But here is the alleged BONUS: after 2 years, even when you STOP writing anything, you will continue to pocket almost $600 a month (according to DS projections) if you went by the revenue sharing plan. But if you choose money-upfront option, then your income would of course drop to zero (since you’ve stopped writing), as explained in the above graphic.
Thus if you are a highly-productive and patient writer it might pay off to stick with DS’s revenue sharing plan for two years, if the DS numbers and projections are correct. That’s an interesting prospect worth some consideration, especially if you do not have any other viable alternatives to earn money with your writing.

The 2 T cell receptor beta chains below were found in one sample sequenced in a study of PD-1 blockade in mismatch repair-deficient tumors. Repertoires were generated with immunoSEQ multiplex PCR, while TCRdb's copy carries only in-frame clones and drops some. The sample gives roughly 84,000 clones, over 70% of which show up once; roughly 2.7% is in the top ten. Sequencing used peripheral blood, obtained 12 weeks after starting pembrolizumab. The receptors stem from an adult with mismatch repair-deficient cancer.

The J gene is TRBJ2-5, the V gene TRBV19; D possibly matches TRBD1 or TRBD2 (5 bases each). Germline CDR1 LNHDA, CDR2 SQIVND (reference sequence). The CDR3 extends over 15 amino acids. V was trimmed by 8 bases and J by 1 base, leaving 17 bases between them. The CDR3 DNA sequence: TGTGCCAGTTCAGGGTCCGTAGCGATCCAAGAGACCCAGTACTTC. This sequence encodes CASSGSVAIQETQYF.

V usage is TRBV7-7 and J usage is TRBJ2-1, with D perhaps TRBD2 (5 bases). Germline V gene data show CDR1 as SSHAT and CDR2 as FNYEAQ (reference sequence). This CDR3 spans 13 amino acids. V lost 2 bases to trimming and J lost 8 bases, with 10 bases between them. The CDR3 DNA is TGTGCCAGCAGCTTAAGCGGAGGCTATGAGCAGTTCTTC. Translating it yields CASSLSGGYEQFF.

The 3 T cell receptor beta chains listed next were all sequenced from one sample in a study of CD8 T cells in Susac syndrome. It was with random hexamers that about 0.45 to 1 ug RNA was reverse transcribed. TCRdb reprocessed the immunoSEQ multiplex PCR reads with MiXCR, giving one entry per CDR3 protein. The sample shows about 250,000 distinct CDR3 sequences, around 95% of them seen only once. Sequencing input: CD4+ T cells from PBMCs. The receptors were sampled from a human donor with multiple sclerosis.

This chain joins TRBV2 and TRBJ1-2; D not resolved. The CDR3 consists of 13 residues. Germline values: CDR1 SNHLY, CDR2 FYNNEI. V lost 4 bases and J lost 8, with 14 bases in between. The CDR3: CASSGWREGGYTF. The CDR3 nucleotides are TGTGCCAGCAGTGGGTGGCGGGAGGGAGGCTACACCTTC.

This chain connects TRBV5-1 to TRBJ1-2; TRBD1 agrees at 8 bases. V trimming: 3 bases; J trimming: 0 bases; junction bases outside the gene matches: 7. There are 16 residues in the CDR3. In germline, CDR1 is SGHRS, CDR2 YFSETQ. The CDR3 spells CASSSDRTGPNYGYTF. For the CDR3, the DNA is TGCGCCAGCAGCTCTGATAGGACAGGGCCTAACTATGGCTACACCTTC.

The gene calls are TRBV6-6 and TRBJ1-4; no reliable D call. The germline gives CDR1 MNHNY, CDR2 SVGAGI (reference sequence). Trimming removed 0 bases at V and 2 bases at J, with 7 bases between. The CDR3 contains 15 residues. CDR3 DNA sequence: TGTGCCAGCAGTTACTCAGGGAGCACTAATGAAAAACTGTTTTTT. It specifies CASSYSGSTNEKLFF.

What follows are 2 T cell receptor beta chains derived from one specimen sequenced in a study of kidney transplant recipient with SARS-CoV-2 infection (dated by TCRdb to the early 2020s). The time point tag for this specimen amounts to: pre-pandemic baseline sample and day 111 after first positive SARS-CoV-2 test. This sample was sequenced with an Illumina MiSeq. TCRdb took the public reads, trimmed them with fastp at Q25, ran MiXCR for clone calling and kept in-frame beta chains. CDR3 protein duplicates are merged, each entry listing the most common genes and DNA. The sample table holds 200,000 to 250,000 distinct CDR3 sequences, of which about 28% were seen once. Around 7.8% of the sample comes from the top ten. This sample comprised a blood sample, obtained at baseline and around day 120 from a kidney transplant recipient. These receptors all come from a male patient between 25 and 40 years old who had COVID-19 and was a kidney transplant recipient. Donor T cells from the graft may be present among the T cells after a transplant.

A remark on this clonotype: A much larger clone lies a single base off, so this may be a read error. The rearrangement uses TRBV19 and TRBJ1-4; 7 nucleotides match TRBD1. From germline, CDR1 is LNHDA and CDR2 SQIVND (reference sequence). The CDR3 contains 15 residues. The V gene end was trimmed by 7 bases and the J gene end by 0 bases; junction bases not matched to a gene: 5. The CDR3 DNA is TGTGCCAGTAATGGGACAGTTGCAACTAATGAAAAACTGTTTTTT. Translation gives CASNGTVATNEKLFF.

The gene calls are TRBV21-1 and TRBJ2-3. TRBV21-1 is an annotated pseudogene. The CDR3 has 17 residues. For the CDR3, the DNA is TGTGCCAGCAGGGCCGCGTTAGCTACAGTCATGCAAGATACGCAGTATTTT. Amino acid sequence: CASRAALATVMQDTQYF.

My overall personal assessment of the DS site as well as others is this: these sites make perfect sense as a supplementary-income generating option for highly-productive writers who can write a lot of articles in a hurry and in fields that they already know quite a bit about.
But if you can’t write fast or if you need to conduct research for the articles you write, then your monetary returns will be lowered considerably.
However, if you forget about the money-making focus and look at this kind of article writing mainly as a marketing method, then it might bring you the kind of attention and secondary-income generating traffic that is not taken into account by the above income projections.
If long-term marketing is what you primarily have in mind, then article writing always makes sense.
On a personal note, that’s precisely the reason why I’ve written and published over 1,000 articles over the Internet myself. I did not publish them because of the short-term or long-term income they’ve generated, but because of the publicity they’ve brought my way for the last 5 years. That’s however a rationale that should not be confused with the pure money-making argument outlined above.